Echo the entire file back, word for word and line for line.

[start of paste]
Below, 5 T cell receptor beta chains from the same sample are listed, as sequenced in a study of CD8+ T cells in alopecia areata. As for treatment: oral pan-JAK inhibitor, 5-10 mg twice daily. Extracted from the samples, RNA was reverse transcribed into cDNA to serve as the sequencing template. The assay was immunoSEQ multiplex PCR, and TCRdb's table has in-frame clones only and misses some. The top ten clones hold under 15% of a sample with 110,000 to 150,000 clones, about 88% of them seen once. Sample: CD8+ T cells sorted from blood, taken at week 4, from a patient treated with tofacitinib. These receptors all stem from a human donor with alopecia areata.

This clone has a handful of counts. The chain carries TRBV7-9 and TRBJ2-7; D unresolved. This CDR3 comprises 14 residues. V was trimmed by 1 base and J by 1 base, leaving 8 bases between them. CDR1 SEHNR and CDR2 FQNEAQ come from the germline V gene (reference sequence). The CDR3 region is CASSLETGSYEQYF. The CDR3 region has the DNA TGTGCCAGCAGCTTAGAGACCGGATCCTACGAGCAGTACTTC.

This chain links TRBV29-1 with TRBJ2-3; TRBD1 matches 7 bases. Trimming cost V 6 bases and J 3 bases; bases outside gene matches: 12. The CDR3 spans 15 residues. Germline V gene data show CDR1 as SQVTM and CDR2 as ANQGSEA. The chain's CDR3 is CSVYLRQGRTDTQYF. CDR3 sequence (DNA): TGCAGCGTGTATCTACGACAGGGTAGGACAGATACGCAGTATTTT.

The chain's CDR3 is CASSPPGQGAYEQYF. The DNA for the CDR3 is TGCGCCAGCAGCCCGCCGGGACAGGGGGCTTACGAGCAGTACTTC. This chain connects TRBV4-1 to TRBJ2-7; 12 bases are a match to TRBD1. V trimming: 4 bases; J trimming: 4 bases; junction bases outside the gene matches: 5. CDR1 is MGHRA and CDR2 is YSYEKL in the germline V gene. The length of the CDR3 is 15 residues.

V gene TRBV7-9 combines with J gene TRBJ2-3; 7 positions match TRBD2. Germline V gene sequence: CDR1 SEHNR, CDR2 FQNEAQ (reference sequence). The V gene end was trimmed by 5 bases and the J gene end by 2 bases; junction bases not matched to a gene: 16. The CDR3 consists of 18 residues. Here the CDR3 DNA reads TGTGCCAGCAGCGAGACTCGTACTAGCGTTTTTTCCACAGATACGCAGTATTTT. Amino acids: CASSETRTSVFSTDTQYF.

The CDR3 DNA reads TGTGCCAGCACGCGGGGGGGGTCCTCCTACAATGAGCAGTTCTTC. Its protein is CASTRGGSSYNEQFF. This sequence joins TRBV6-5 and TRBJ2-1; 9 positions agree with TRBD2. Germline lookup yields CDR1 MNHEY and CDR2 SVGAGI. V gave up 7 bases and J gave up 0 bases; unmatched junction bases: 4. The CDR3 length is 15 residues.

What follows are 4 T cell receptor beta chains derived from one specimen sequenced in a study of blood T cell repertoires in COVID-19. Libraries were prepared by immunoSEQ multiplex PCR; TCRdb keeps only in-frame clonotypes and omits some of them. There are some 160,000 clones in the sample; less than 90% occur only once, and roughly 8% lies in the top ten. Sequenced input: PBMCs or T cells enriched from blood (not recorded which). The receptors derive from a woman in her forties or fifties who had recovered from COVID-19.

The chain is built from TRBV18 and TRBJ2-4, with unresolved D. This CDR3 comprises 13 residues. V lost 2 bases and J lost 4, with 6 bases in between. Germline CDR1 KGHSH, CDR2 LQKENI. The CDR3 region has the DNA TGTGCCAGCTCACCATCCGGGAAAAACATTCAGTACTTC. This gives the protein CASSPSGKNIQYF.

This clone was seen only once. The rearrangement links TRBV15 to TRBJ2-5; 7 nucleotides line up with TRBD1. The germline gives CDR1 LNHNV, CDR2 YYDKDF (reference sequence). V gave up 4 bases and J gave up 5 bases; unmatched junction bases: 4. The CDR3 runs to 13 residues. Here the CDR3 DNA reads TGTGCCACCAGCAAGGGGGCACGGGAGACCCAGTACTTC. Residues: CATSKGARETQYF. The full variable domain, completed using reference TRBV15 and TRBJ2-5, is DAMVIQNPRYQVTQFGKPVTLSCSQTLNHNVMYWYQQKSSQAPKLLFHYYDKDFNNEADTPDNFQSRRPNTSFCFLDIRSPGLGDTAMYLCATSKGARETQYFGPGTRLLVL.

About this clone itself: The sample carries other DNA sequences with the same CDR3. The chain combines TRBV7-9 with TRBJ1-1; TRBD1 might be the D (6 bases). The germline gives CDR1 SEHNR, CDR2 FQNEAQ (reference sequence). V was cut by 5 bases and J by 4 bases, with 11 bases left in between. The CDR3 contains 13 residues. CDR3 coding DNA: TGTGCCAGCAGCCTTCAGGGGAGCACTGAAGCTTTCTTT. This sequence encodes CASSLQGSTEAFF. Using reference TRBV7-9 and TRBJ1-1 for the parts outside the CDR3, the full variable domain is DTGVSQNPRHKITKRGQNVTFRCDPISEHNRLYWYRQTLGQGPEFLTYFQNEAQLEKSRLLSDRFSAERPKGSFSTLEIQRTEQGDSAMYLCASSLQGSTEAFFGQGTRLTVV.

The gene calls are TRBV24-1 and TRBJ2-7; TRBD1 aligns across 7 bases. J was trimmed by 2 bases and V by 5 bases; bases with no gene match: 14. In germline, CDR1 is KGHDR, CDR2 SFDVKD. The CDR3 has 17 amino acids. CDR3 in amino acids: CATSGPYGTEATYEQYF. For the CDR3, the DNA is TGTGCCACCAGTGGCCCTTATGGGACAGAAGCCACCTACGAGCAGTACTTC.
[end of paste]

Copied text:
Below, 5 T cell receptor beta chains from the same sample are listed, as sequenced in a study of CD8+ T cells in alopecia areata. As for treatment: oral pan-JAK inhibitor, 5-10 mg twice daily. Extracted from the samples, RNA was reverse transcribed into cDNA to serve as the sequencing template. The assay was immunoSEQ multiplex PCR, and TCRdb's table has in-frame clones only and misses some. The top ten clones hold under 15% of a sample with 110,000 to 150,000 clones, about 88% of them seen once. Sample: CD8+ T cells sorted from blood, taken at week 4, from a patient treated with tofacitinib. These receptors all stem from a human donor with alopecia areata.

This clone has a handful of counts. The chain carries TRBV7-9 and TRBJ2-7; D unresolved. This CDR3 comprises 14 residues. V was trimmed by 1 base and J by 1 base, leaving 8 bases between them. CDR1 SEHNR and CDR2 FQNEAQ come from the germline V gene (reference sequence). The CDR3 region is CASSLETGSYEQYF. The CDR3 region has the DNA TGTGCCAGCAGCTTAGAGACCGGATCCTACGAGCAGTACTTC.

This chain links TRBV29-1 with TRBJ2-3; TRBD1 matches 7 bases. Trimming cost V 6 bases and J 3 bases; bases outside gene matches: 12. The CDR3 spans 15 residues. Germline V gene data show CDR1 as SQVTM and CDR2 as ANQGSEA. The chain's CDR3 is CSVYLRQGRTDTQYF. CDR3 sequence (DNA): TGCAGCGTGTATCTACGACAGGGTAGGACAGATACGCAGTATTTT.

The chain's CDR3 is CASSPPGQGAYEQYF. The DNA for the CDR3 is TGCGCCAGCAGCCCGCCGGGACAGGGGGCTTACGAGCAGTACTTC. This chain connects TRBV4-1 to TRBJ2-7; 12 bases are a match to TRBD1. V trimming: 4 bases; J trimming: 4 bases; junction bases outside the gene matches: 5. CDR1 is MGHRA and CDR2 is YSYEKL in the germline V gene. The length of the CDR3 is 15 residues.

V gene TRBV7-9 combines with J gene TRBJ2-3; 7 positions match TRBD2. Germline V gene sequence: CDR1 SEHNR, CDR2 FQNEAQ (reference sequence). The V gene end was trimmed by 5 bases and the J gene end by 2 bases; junction bases not matched to a gene: 16. The CDR3 consists of 18 residues. Here the CDR3 DNA reads TGTGCCAGCAGCGAGACTCGTACTAGCGTTTTTTCCACAGATACGCAGTATTTT. Amino acids: CASSETRTSVFSTDTQYF.

The CDR3 DNA reads TGTGCCAGCACGCGGGGGGGGTCCTCCTACAATGAGCAGTTCTTC. Its protein is CASTRGGSSYNEQFF. This sequence joins TRBV6-5 and TRBJ2-1; 9 positions agree with TRBD2. Germline lookup yields CDR1 MNHEY and CDR2 SVGAGI. V gave up 7 bases and J gave up 0 bases; unmatched junction bases: 4. The CDR3 length is 15 residues.

What follows are 4 T cell receptor beta chains derived from one specimen sequenced in a study of blood T cell repertoires in COVID-19. Libraries were prepared by immunoSEQ multiplex PCR; TCRdb keeps only in-frame clonotypes and omits some of them. There are some 160,000 clones in the sample; less than 90% occur only once, and roughly 8% lies in the top ten. Sequenced input: PBMCs or T cells enriched from blood (not recorded which). The receptors derive from a woman in her forties or fifties who had recovered from COVID-19.

The chain is built from TRBV18 and TRBJ2-4, with unresolved D. This CDR3 comprises 13 residues. V lost 2 bases and J lost 4, with 6 bases in between. Germline CDR1 KGHSH, CDR2 LQKENI. The CDR3 region has the DNA TGTGCCAGCTCACCATCCGGGAAAAACATTCAGTACTTC. This gives the protein CASSPSGKNIQYF.

This clone was seen only once. The rearrangement links TRBV15 to TRBJ2-5; 7 nucleotides line up with TRBD1. The germline gives CDR1 LNHNV, CDR2 YYDKDF (reference sequence). V gave up 4 bases and J gave up 5 bases; unmatched junction bases: 4. The CDR3 runs to 13 residues. Here the CDR3 DNA reads TGTGCCACCAGCAAGGGGGCACGGGAGACCCAGTACTTC. Residues: CATSKGARETQYF. The full variable domain, completed using reference TRBV15 and TRBJ2-5, is DAMVIQNPRYQVTQFGKPVTLSCSQTLNHNVMYWYQQKSSQAPKLLFHYYDKDFNNEADTPDNFQSRRPNTSFCFLDIRSPGLGDTAMYLCATSKGARETQYFGPGTRLLVL.

About this clone itself: The sample carries other DNA sequences with the same CDR3. The chain combines TRBV7-9 with TRBJ1-1; TRBD1 might be the D (6 bases). The germline gives CDR1 SEHNR, CDR2 FQNEAQ (reference sequence). V was cut by 5 bases and J by 4 bases, with 11 bases left in between. The CDR3 contains 13 residues. CDR3 coding DNA: TGTGCCAGCAGCCTTCAGGGGAGCACTGAAGCTTTCTTT. This sequence encodes CASSLQGSTEAFF. Using reference TRBV7-9 and TRBJ1-1 for the parts outside the CDR3, the full variable domain is DTGVSQNPRHKITKRGQNVTFRCDPISEHNRLYWYRQTLGQGPEFLTYFQNEAQLEKSRLLSDRFSAERPKGSFSTLEIQRTEQGDSAMYLCASSLQGSTEAFFGQGTRLTVV.

The gene calls are TRBV24-1 and TRBJ2-7; TRBD1 aligns across 7 bases. J was trimmed by 2 bases and V by 5 bases; bases with no gene match: 14. In germline, CDR1 is KGHDR, CDR2 SFDVKD. The CDR3 has 17 amino acids. CDR3 in amino acids: CATSGPYGTEATYEQYF. For the CDR3, the DNA is TGTGCCACCAGTGGCCCTTATGGGACAGAAGCCACCTACGAGCAGTACTTC.